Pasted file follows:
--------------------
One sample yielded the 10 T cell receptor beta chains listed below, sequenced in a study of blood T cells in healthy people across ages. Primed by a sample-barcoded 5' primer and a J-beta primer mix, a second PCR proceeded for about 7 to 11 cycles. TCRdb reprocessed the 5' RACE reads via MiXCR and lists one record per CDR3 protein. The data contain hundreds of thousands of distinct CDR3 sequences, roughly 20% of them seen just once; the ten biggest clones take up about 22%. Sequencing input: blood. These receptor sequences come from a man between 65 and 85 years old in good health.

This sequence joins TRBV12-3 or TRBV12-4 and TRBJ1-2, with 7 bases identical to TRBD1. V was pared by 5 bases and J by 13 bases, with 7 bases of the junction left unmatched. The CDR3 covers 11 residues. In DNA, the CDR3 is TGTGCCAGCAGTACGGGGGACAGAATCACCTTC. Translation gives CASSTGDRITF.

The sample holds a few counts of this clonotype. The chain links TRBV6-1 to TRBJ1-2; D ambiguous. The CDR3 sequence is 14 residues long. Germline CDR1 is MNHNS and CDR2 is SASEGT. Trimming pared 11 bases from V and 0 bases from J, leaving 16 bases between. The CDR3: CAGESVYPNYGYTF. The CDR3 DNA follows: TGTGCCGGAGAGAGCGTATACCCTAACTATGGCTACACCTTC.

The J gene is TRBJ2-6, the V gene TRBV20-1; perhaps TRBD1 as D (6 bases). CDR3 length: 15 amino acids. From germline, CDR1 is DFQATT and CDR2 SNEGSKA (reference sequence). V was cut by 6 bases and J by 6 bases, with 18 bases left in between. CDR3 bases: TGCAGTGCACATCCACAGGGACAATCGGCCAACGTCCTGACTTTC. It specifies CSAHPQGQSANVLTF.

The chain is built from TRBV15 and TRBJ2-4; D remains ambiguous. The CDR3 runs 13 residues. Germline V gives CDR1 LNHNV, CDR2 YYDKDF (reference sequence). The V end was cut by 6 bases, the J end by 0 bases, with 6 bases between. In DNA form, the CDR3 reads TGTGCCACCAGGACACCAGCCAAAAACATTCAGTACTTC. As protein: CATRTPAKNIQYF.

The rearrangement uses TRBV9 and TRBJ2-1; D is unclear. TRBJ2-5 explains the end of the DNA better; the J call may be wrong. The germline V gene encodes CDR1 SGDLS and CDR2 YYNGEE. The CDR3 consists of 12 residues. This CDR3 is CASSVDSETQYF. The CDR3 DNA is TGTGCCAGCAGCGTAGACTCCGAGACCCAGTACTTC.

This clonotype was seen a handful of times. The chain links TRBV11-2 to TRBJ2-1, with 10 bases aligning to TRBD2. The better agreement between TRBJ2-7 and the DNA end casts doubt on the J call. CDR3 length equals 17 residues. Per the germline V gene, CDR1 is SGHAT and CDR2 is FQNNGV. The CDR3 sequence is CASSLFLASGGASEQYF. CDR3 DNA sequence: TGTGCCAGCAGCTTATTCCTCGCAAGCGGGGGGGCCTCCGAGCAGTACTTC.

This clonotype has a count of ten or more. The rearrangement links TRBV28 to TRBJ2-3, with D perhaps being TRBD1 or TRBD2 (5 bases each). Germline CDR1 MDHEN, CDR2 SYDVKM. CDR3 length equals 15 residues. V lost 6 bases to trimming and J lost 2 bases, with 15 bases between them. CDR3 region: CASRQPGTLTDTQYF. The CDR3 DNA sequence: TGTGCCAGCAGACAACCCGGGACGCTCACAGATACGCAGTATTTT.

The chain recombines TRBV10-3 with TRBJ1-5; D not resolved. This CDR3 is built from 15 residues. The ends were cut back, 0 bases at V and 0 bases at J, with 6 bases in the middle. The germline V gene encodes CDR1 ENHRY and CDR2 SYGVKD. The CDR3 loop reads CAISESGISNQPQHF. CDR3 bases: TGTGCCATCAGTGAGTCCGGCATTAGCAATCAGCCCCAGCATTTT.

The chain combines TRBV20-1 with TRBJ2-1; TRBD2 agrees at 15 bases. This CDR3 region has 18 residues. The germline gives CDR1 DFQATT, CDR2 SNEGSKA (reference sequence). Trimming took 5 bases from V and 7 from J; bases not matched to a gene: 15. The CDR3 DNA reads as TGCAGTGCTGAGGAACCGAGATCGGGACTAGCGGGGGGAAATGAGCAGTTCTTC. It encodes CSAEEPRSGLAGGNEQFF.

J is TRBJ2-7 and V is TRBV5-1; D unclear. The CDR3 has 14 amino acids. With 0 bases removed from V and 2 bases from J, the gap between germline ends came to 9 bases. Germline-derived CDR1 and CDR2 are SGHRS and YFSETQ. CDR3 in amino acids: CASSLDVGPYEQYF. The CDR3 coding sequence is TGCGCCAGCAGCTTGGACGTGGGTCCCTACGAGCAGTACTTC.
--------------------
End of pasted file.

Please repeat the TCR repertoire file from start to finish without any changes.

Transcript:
One sample yielded the 10 T cell receptor beta chains listed below, sequenced in a study of blood T cells in healthy people across ages. Primed by a sample-barcoded 5' primer and a J-beta primer mix, a second PCR proceeded for about 7 to 11 cycles. TCRdb reprocessed the 5' RACE reads via MiXCR and lists one record per CDR3 protein. The data contain hundreds of thousands of distinct CDR3 sequences, roughly 20% of them seen just once; the ten biggest clones take up about 22%. Sequencing input: blood. These receptor sequences come from a man between 65 and 85 years old in good health.

This sequence joins TRBV12-3 or TRBV12-4 and TRBJ1-2, with 7 bases identical to TRBD1. V was pared by 5 bases and J by 13 bases, with 7 bases of the junction left unmatched. The CDR3 covers 11 residues. In DNA, the CDR3 is TGTGCCAGCAGTACGGGGGACAGAATCACCTTC. Translation gives CASSTGDRITF.

The sample holds a few counts of this clonotype. The chain links TRBV6-1 to TRBJ1-2; D ambiguous. The CDR3 sequence is 14 residues long. Germline CDR1 is MNHNS and CDR2 is SASEGT. Trimming pared 11 bases from V and 0 bases from J, leaving 16 bases between. The CDR3: CAGESVYPNYGYTF. The CDR3 DNA follows: TGTGCCGGAGAGAGCGTATACCCTAACTATGGCTACACCTTC.

The J gene is TRBJ2-6, the V gene TRBV20-1; perhaps TRBD1 as D (6 bases). CDR3 length: 15 amino acids. From germline, CDR1 is DFQATT and CDR2 SNEGSKA (reference sequence). V was cut by 6 bases and J by 6 bases, with 18 bases left in between. CDR3 bases: TGCAGTGCACATCCACAGGGACAATCGGCCAACGTCCTGACTTTC. It specifies CSAHPQGQSANVLTF.

The chain is built from TRBV15 and TRBJ2-4; D remains ambiguous. The CDR3 runs 13 residues. Germline V gives CDR1 LNHNV, CDR2 YYDKDF (reference sequence). The V end was cut by 6 bases, the J end by 0 bases, with 6 bases between. In DNA form, the CDR3 reads TGTGCCACCAGGACACCAGCCAAAAACATTCAGTACTTC. As protein: CATRTPAKNIQYF.

The rearrangement uses TRBV9 and TRBJ2-1; D is unclear. TRBJ2-5 explains the end of the DNA better; the J call may be wrong. The germline V gene encodes CDR1 SGDLS and CDR2 YYNGEE. The CDR3 consists of 12 residues. This CDR3 is CASSVDSETQYF. The CDR3 DNA is TGTGCCAGCAGCGTAGACTCCGAGACCCAGTACTTC.

This clonotype was seen a handful of times. The chain links TRBV11-2 to TRBJ2-1, with 10 bases aligning to TRBD2. The better agreement between TRBJ2-7 and the DNA end casts doubt on the J call. CDR3 length equals 17 residues. Per the germline V gene, CDR1 is SGHAT and CDR2 is FQNNGV. The CDR3 sequence is CASSLFLASGGASEQYF. CDR3 DNA sequence: TGTGCCAGCAGCTTATTCCTCGCAAGCGGGGGGGCCTCCGAGCAGTACTTC.

This clonotype has a count of ten or more. The rearrangement links TRBV28 to TRBJ2-3, with D perhaps being TRBD1 or TRBD2 (5 bases each). Germline CDR1 MDHEN, CDR2 SYDVKM. CDR3 length equals 15 residues. V lost 6 bases to trimming and J lost 2 bases, with 15 bases between them. CDR3 region: CASRQPGTLTDTQYF. The CDR3 DNA sequence: TGTGCCAGCAGACAACCCGGGACGCTCACAGATACGCAGTATTTT.

The chain recombines TRBV10-3 with TRBJ1-5; D not resolved. This CDR3 is built from 15 residues. The ends were cut back, 0 bases at V and 0 bases at J, with 6 bases in the middle. The germline V gene encodes CDR1 ENHRY and CDR2 SYGVKD. The CDR3 loop reads CAISESGISNQPQHF. CDR3 bases: TGTGCCATCAGTGAGTCCGGCATTAGCAATCAGCCCCAGCATTTT.

The chain combines TRBV20-1 with TRBJ2-1; TRBD2 agrees at 15 bases. This CDR3 region has 18 residues. The germline gives CDR1 DFQATT, CDR2 SNEGSKA (reference sequence). Trimming took 5 bases from V and 7 from J; bases not matched to a gene: 15. The CDR3 DNA reads as TGCAGTGCTGAGGAACCGAGATCGGGACTAGCGGGGGGAAATGAGCAGTTCTTC. It encodes CSAEEPRSGLAGGNEQFF.

J is TRBJ2-7 and V is TRBV5-1; D unclear. The CDR3 has 14 amino acids. With 0 bases removed from V and 2 bases from J, the gap between germline ends came to 9 bases. Germline-derived CDR1 and CDR2 are SGHRS and YFSETQ. CDR3 in amino acids: CASSLDVGPYEQYF. The CDR3 coding sequence is TGCGCCAGCAGCTTGGACGTGGGTCCCTACGAGCAGTACTTC.